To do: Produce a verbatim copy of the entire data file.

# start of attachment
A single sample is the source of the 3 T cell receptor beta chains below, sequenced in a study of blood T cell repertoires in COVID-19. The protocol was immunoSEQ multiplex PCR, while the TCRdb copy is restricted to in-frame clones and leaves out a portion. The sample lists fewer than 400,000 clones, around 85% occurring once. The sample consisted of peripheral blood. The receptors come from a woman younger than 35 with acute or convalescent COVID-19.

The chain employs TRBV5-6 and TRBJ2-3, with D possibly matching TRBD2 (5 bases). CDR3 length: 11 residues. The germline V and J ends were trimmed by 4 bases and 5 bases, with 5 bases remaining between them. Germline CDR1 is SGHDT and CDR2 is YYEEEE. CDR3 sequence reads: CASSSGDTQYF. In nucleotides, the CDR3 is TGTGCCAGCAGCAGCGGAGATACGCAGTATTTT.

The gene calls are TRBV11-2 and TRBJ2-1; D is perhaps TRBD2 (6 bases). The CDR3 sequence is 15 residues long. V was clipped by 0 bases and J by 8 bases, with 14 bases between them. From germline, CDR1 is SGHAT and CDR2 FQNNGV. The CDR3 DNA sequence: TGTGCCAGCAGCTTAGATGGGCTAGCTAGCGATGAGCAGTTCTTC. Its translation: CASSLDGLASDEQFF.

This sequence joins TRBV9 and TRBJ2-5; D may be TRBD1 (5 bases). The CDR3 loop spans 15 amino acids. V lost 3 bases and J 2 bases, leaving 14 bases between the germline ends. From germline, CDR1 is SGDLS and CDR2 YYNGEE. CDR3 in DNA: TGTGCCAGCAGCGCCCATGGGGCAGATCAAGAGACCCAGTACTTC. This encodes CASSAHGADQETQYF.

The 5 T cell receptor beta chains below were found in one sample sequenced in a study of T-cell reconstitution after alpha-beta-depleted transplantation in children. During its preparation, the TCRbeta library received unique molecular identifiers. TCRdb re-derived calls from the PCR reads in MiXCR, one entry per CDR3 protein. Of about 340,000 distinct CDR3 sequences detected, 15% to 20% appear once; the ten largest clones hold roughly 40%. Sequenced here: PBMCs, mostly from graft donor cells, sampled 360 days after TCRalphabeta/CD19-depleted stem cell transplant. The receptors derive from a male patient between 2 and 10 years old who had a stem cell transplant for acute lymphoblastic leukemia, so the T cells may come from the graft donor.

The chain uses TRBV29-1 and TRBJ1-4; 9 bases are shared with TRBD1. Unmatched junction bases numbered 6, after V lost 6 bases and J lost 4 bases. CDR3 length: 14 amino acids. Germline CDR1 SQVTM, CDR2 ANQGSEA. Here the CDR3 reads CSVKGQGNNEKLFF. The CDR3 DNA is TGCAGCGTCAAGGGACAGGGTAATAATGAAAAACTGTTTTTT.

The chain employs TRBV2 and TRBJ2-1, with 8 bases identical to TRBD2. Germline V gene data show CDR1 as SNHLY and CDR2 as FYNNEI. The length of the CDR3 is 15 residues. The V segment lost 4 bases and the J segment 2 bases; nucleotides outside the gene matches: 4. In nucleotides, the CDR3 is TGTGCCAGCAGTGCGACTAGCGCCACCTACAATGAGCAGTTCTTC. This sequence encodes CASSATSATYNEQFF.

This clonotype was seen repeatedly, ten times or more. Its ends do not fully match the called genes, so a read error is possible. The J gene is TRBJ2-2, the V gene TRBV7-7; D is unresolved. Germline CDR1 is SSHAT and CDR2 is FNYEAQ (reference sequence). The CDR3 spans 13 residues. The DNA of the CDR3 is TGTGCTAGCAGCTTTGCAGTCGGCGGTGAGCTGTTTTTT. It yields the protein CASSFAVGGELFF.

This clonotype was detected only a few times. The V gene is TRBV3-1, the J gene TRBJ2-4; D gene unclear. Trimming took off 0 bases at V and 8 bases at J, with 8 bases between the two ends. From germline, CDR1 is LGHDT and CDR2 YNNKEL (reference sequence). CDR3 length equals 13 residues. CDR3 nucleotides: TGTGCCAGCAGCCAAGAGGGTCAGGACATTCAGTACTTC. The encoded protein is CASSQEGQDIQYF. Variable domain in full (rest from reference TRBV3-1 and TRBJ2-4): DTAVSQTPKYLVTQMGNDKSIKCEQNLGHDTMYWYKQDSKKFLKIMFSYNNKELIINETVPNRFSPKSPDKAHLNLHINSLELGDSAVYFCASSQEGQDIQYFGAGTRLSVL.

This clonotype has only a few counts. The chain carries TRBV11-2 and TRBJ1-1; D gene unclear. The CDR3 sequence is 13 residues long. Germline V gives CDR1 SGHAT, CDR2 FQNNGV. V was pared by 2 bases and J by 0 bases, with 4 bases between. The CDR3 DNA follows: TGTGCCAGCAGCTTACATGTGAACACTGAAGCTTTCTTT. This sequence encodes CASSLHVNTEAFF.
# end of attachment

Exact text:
A single sample is the source of the 3 T cell receptor beta chains below, sequenced in a study of blood T cell repertoires in COVID-19. The protocol was immunoSEQ multiplex PCR, while the TCRdb copy is restricted to in-frame clones and leaves out a portion. The sample lists fewer than 400,000 clones, around 85% occurring once. The sample consisted of peripheral blood. The receptors come from a woman younger than 35 with acute or convalescent COVID-19.

The chain employs TRBV5-6 and TRBJ2-3, with D possibly matching TRBD2 (5 bases). CDR3 length: 11 residues. The germline V and J ends were trimmed by 4 bases and 5 bases, with 5 bases remaining between them. Germline CDR1 is SGHDT and CDR2 is YYEEEE. CDR3 sequence reads: CASSSGDTQYF. In nucleotides, the CDR3 is TGTGCCAGCAGCAGCGGAGATACGCAGTATTTT.

The gene calls are TRBV11-2 and TRBJ2-1; D is perhaps TRBD2 (6 bases). The CDR3 sequence is 15 residues long. V was clipped by 0 bases and J by 8 bases, with 14 bases between them. From germline, CDR1 is SGHAT and CDR2 FQNNGV. The CDR3 DNA sequence: TGTGCCAGCAGCTTAGATGGGCTAGCTAGCGATGAGCAGTTCTTC. Its translation: CASSLDGLASDEQFF.

This sequence joins TRBV9 and TRBJ2-5; D may be TRBD1 (5 bases). The CDR3 loop spans 15 amino acids. V lost 3 bases and J 2 bases, leaving 14 bases between the germline ends. From germline, CDR1 is SGDLS and CDR2 YYNGEE. CDR3 in DNA: TGTGCCAGCAGCGCCCATGGGGCAGATCAAGAGACCCAGTACTTC. This encodes CASSAHGADQETQYF.

The 5 T cell receptor beta chains below were found in one sample sequenced in a study of T-cell reconstitution after alpha-beta-depleted transplantation in children. During its preparation, the TCRbeta library received unique molecular identifiers. TCRdb re-derived calls from the PCR reads in MiXCR, one entry per CDR3 protein. Of about 340,000 distinct CDR3 sequences detected, 15% to 20% appear once; the ten largest clones hold roughly 40%. Sequenced here: PBMCs, mostly from graft donor cells, sampled 360 days after TCRalphabeta/CD19-depleted stem cell transplant. The receptors derive from a male patient between 2 and 10 years old who had a stem cell transplant for acute lymphoblastic leukemia, so the T cells may come from the graft donor.

The chain uses TRBV29-1 and TRBJ1-4; 9 bases are shared with TRBD1. Unmatched junction bases numbered 6, after V lost 6 bases and J lost 4 bases. CDR3 length: 14 amino acids. Germline CDR1 SQVTM, CDR2 ANQGSEA. Here the CDR3 reads CSVKGQGNNEKLFF. The CDR3 DNA is TGCAGCGTCAAGGGACAGGGTAATAATGAAAAACTGTTTTTT.

The chain employs TRBV2 and TRBJ2-1, with 8 bases identical to TRBD2. Germline V gene data show CDR1 as SNHLY and CDR2 as FYNNEI. The length of the CDR3 is 15 residues. The V segment lost 4 bases and the J segment 2 bases; nucleotides outside the gene matches: 4. In nucleotides, the CDR3 is TGTGCCAGCAGTGCGACTAGCGCCACCTACAATGAGCAGTTCTTC. This sequence encodes CASSATSATYNEQFF.

This clonotype was seen repeatedly, ten times or more. Its ends do not fully match the called genes, so a read error is possible. The J gene is TRBJ2-2, the V gene TRBV7-7; D is unresolved. Germline CDR1 is SSHAT and CDR2 is FNYEAQ (reference sequence). The CDR3 spans 13 residues. The DNA of the CDR3 is TGTGCTAGCAGCTTTGCAGTCGGCGGTGAGCTGTTTTTT. It yields the protein CASSFAVGGELFF.

This clonotype was detected only a few times. The V gene is TRBV3-1, the J gene TRBJ2-4; D gene unclear. Trimming took off 0 bases at V and 8 bases at J, with 8 bases between the two ends. From germline, CDR1 is LGHDT and CDR2 YNNKEL (reference sequence). CDR3 length equals 13 residues. CDR3 nucleotides: TGTGCCAGCAGCCAAGAGGGTCAGGACATTCAGTACTTC. The encoded protein is CASSQEGQDIQYF. Variable domain in full (rest from reference TRBV3-1 and TRBJ2-4): DTAVSQTPKYLVTQMGNDKSIKCEQNLGHDTMYWYKQDSKKFLKIMFSYNNKELIINETVPNRFSPKSPDKAHLNLHINSLELGDSAVYFCASSQEGQDIQYFGAGTRLSVL.

This clonotype has only a few counts. The chain carries TRBV11-2 and TRBJ1-1; D gene unclear. The CDR3 sequence is 13 residues long. Germline V gives CDR1 SGHAT, CDR2 FQNNGV. V was pared by 2 bases and J by 0 bases, with 4 bases between. The CDR3 DNA follows: TGTGCCAGCAGCTTACATGTGAACACTGAAGCTTTCTTT. This sequence encodes CASSLHVNTEAFF.